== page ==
Twenty years ago Norbu Shrestha started carting his pies to Thamel after baking them at his father's restaurant in Boudha. Looking around his bustling Pumpernickel Bakery he remembers when it used to be all dirt roads lined by a handful of houses. Sherpa got his experience the hard way-working in bakeries across the United States, Germany and Switzerland. Each time he brought home new techniques and recipes, which explains why you can get authentic German bread in the heart of Thamel. He uses only local ingredients, and flour from Manang and Mustang for special orders. Pumpernickel Bakery has a wide selection of bread: wholewheat, multigrain and oatmeal to name just a few. This was the place that introduced the "proper" croissant and bagel to Kathmandu. And just by the way, this bakery also excels at homemade Italian icecream.

Around the corner, Weizen Bakery tempts the casual passerby with a street side display of goodies: cheesecake, scones, very sizeable apple muffins, brownies.the list is endless. The pretzel and chocolate spice cake got my thumbs up. One stop over, the cake selection at Helena's is quickly gaining respect.

Patan may not have rows of bakeries, but who needs quantity when Hermann Helmer's offers the finest quality in German bakery products? The Nepali venture has been in operation for 25 years, passing from father to sons and all three bake with the nurturing assistance of their mother, Ram Maya. Ashok KC, father and founder of the enterprise, trained in Germany and was deeply impressed by the emphasis on quality, something these bakers do not compromise on. Sons Nirmal, Kamal and Bimal now run the show. Nirmal's true passion is white bread and the perfect little cupcakes younger Hermann's customer's love. Kamal handles the pastry department, while Bimal, the youngest, makes the puffs. The bakery has proven to be a menacing temptation to many who work out at the gym next door. Since there is so much whole grain goodness going around, the disciplined can find a snack to compliment their workout. The bakery opens its doors at 7AM, and by mid-morning the first lot is already gone.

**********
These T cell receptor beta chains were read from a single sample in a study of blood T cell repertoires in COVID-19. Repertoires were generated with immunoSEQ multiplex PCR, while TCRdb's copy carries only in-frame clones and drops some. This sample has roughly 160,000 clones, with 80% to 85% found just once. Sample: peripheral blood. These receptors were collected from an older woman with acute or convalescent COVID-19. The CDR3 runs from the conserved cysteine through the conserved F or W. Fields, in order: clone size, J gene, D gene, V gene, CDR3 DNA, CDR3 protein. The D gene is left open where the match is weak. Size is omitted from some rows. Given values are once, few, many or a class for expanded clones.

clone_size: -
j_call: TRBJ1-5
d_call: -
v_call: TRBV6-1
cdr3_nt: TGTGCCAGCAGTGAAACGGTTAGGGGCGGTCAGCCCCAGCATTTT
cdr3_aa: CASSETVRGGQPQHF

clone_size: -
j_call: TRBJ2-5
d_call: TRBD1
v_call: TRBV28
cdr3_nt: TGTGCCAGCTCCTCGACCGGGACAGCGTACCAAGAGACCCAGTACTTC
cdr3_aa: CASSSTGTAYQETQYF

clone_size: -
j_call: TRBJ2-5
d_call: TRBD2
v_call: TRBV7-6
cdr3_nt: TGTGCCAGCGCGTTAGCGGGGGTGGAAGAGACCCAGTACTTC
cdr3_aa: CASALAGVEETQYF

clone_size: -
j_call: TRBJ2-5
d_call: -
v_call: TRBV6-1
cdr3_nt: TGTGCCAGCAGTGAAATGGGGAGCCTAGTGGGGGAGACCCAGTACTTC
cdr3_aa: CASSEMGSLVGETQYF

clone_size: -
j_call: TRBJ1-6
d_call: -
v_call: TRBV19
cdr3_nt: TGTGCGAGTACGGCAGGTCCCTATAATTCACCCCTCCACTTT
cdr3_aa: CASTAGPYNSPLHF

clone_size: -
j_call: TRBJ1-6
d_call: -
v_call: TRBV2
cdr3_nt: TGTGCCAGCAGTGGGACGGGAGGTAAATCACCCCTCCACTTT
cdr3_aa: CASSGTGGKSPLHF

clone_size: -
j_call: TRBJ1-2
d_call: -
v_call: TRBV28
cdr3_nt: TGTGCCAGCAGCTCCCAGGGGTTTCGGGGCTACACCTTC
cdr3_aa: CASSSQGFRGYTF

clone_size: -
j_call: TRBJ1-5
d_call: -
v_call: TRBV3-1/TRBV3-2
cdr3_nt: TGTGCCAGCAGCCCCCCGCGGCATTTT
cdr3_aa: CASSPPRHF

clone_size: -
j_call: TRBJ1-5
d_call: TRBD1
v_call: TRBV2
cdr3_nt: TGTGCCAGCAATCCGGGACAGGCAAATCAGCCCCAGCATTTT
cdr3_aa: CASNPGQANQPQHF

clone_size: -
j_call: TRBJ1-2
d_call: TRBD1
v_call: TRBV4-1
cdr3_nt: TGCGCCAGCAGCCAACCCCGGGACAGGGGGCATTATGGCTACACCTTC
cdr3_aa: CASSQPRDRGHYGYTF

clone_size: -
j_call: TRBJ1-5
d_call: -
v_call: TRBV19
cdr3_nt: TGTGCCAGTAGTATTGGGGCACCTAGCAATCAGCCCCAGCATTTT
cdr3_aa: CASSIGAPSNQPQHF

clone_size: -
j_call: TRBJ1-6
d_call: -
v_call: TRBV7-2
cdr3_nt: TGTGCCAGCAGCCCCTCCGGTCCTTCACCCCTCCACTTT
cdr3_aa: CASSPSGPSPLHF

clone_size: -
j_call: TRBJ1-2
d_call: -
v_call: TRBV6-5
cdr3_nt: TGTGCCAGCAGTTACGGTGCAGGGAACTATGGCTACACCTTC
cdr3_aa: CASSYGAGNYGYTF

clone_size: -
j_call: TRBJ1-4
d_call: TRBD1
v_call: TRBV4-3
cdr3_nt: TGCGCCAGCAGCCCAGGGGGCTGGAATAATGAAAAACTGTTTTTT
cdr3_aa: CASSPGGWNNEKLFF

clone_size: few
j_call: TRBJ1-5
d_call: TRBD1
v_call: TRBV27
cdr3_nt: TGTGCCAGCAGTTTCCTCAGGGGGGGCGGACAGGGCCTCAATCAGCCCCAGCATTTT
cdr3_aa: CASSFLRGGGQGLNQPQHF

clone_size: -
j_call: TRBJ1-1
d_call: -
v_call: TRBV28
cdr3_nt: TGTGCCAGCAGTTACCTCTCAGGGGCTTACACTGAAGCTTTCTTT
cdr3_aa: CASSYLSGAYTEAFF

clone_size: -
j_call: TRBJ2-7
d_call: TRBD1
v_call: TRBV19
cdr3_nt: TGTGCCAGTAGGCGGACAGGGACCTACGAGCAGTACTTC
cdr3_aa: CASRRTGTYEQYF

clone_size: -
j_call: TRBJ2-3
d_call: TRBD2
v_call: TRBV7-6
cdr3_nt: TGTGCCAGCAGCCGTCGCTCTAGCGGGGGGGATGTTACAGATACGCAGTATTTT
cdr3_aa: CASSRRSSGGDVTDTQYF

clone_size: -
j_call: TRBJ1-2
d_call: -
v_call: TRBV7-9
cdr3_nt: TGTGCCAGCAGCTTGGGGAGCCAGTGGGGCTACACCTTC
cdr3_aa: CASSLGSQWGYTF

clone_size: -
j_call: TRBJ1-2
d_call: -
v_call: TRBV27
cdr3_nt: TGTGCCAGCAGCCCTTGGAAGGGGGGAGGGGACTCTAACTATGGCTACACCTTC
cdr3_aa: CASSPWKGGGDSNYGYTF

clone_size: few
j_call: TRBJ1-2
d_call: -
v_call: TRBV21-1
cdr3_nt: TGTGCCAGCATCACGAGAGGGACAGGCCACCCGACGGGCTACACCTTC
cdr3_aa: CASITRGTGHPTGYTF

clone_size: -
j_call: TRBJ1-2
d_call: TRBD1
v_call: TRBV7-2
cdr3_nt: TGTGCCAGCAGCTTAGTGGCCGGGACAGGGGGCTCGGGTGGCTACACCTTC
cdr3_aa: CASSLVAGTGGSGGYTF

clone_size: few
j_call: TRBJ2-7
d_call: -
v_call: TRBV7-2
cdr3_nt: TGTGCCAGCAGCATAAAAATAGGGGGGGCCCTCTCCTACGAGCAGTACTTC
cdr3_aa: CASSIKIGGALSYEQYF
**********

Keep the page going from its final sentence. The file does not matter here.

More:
Those willing to go the extra mile won't be disappointed if they make a pilgrimage to the Hyatt Regency, Boudha. Chef Pratap Dhaubhadel's stunningly elaborate creations look almost too good too eat. Almost. The happiest hour at the Hyatt is between 7-8PM when you can go home with everything at almost half the price.



LATEST ISSUE
638
(11 JAN 2013 - 17 JAN 2013)